By Daniel Leder, The Dartmouth Staff
Published on Tuesday, June 26, 2012
Brown University President Ruth Simmons, who is stepping down from the Brown presidency on June 30, will join Princeton University’s Board of Trustees in July, according to The Brown Daily Herald. Simmons is one of seven new trustees named to Princeton’s 40-person Board, which already includes numerous prominent individuals in the fields of finance, academia, politics and journalism. Simmons served in a number of administrative positions at Princeton before acting as the university’s vice provost from 1992 to 1995 and earning an honorary degree from Princeton in 2006, The Daily Herald reported. Simmons’ four-year term on the Princeton Board of Trustees will begin in July following the end of her 11-year tenure at Brown. Christina Paxson, the dean of Princeton’s Woodrow Wilson School of Public and International Affairs, will begin her tenure at Brown as Simmons’ successor on July 1, according to The Daily Herald.
Former Pennsylvania State University assistant football coach and defensive coordinator Jerry Sandusky was convicted on Friday of sexually abusing 10 boys, according to The New York Times. A Centre County Court jury found Sandusky guilty on 45 of the 48 counts against him, including rape and sodomy. The crimes each carry long prison sentences, and Sandusky will likely spend the rest of his life behind bars, The Times reported. The verdict, however, does not mark the end of the scandal that has engulfed Penn State since the allegations against Sandusky were made public in November. The university faces numerous lawsuits, and the former director of athletics and the former director of campus police still face criminal charges for failing to act on evidence that Sandusky had molested a child in 2001 and for lying about the incident to a grand jury, according to The Times.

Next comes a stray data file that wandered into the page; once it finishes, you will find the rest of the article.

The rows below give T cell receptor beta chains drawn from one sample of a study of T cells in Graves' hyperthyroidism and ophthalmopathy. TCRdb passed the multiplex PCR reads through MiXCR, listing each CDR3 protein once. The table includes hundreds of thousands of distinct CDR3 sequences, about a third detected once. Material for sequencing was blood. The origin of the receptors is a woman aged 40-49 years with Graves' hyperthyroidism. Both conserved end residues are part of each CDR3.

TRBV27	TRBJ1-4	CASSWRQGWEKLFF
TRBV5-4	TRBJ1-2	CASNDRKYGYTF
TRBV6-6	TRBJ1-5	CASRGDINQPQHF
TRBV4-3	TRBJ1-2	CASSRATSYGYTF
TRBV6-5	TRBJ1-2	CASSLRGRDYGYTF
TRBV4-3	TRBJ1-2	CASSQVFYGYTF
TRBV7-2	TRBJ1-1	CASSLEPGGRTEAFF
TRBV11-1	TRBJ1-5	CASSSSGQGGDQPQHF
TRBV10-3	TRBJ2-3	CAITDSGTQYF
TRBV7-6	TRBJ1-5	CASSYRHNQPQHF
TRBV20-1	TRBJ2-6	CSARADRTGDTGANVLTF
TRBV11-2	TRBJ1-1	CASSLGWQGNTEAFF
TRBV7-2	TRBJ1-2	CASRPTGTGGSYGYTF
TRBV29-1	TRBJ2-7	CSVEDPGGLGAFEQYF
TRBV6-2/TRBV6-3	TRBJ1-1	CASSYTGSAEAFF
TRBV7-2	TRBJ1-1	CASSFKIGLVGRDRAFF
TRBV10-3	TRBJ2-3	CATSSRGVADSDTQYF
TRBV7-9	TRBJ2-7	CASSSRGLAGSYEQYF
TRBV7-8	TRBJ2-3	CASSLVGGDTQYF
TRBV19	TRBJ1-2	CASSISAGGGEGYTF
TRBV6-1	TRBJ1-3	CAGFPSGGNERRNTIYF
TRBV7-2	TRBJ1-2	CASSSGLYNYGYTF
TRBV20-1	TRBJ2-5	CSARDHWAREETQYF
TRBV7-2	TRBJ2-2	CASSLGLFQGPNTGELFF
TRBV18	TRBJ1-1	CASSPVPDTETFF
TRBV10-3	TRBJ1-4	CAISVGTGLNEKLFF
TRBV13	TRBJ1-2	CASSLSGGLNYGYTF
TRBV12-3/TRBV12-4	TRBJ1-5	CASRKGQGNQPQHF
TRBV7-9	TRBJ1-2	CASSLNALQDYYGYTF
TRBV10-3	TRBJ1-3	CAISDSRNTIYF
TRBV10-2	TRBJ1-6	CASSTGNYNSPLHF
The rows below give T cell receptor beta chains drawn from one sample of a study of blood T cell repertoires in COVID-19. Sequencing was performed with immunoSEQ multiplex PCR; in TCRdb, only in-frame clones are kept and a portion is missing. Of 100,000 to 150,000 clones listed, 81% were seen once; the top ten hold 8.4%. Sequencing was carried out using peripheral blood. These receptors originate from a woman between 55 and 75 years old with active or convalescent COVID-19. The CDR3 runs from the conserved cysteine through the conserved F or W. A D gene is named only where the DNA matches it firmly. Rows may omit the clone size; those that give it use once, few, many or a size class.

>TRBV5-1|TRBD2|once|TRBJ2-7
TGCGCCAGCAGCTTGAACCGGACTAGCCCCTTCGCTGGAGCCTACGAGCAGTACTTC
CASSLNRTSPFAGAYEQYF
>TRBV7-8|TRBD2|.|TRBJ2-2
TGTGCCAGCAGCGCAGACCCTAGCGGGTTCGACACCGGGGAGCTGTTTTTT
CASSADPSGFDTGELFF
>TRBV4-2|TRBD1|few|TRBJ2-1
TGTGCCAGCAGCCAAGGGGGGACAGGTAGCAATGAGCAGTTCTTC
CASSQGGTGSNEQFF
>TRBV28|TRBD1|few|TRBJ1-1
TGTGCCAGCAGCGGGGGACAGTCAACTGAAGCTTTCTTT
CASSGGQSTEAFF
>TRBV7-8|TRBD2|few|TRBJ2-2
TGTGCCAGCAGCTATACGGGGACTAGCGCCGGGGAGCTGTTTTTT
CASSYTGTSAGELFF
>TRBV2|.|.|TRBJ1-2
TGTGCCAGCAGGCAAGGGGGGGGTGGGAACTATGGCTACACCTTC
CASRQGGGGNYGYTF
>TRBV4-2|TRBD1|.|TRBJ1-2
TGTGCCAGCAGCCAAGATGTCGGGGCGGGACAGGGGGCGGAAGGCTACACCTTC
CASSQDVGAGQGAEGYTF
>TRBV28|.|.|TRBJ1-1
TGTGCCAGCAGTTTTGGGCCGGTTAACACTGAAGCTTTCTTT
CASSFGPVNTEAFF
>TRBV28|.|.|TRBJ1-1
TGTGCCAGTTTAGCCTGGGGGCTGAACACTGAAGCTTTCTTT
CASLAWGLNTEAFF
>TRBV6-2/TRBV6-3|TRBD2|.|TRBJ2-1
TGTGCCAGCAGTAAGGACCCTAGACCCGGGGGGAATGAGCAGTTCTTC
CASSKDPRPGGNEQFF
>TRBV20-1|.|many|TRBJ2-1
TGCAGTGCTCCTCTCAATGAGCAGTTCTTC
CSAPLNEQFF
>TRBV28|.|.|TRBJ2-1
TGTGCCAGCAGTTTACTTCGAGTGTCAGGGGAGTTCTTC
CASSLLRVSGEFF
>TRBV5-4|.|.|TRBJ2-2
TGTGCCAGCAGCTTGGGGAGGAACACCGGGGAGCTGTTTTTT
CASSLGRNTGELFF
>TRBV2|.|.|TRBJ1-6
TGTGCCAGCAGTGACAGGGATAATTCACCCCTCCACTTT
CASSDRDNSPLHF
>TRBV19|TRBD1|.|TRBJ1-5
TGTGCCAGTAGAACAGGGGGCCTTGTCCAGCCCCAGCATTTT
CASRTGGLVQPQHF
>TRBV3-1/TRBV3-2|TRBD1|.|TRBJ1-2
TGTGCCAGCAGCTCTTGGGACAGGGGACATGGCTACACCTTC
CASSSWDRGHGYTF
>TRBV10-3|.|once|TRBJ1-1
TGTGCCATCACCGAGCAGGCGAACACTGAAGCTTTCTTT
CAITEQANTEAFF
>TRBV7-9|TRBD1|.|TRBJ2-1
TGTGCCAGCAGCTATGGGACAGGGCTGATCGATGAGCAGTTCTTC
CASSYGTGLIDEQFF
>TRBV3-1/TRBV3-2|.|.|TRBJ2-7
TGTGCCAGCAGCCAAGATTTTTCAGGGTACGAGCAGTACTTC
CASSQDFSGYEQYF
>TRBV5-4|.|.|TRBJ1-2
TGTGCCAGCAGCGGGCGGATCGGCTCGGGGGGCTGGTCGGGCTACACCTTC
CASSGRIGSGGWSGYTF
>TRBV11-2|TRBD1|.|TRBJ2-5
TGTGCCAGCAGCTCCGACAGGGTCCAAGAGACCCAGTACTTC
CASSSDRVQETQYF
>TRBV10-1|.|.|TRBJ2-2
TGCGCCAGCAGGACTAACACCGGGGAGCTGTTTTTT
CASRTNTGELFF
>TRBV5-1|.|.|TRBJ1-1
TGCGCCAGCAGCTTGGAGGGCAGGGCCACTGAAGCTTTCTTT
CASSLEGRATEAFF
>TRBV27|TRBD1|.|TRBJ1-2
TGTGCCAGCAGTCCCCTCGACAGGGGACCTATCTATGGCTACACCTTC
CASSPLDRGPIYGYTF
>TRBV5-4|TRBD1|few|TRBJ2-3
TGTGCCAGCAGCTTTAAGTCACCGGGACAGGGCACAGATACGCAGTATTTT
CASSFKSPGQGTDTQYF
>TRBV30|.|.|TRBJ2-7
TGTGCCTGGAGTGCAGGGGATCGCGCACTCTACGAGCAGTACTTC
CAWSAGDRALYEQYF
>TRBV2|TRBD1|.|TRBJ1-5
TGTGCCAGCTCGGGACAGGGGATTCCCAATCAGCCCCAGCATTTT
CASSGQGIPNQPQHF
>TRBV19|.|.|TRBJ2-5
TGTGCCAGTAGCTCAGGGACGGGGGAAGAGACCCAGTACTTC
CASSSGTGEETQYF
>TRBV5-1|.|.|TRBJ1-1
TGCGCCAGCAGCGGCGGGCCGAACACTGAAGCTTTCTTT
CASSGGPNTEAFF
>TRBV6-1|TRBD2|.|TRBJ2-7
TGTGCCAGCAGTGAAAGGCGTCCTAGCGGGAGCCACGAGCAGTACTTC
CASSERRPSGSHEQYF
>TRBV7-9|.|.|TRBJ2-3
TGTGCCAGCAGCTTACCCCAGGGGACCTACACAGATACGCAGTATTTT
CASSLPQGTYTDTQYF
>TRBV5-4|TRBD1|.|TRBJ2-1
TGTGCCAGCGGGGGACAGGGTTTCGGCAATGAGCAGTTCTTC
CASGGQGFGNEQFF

The National Labor Relations Board announced that it will revisit a 2004 ruling involving Brown University that prevented graduate school assistants from unionizing, according to The Chronicle of Higher Education. With a 3-to-1 vote, the NLRB decided that it would reconsider the decision, which declared that graduate student assistants who perform services with a connection to their studies could not be granted the right to unionize because they “have a primarily educational, not economic, relationship with their university,” the decision stated. The board will now allow a review of two new cases involving unionization attempts by graduate student assistants from New York University and the Polytechnic Institute of New York University, according to The Chronicle. The vote will take place two years after the submission of a petition by NYU graduate students to the NLRB demanding union representation.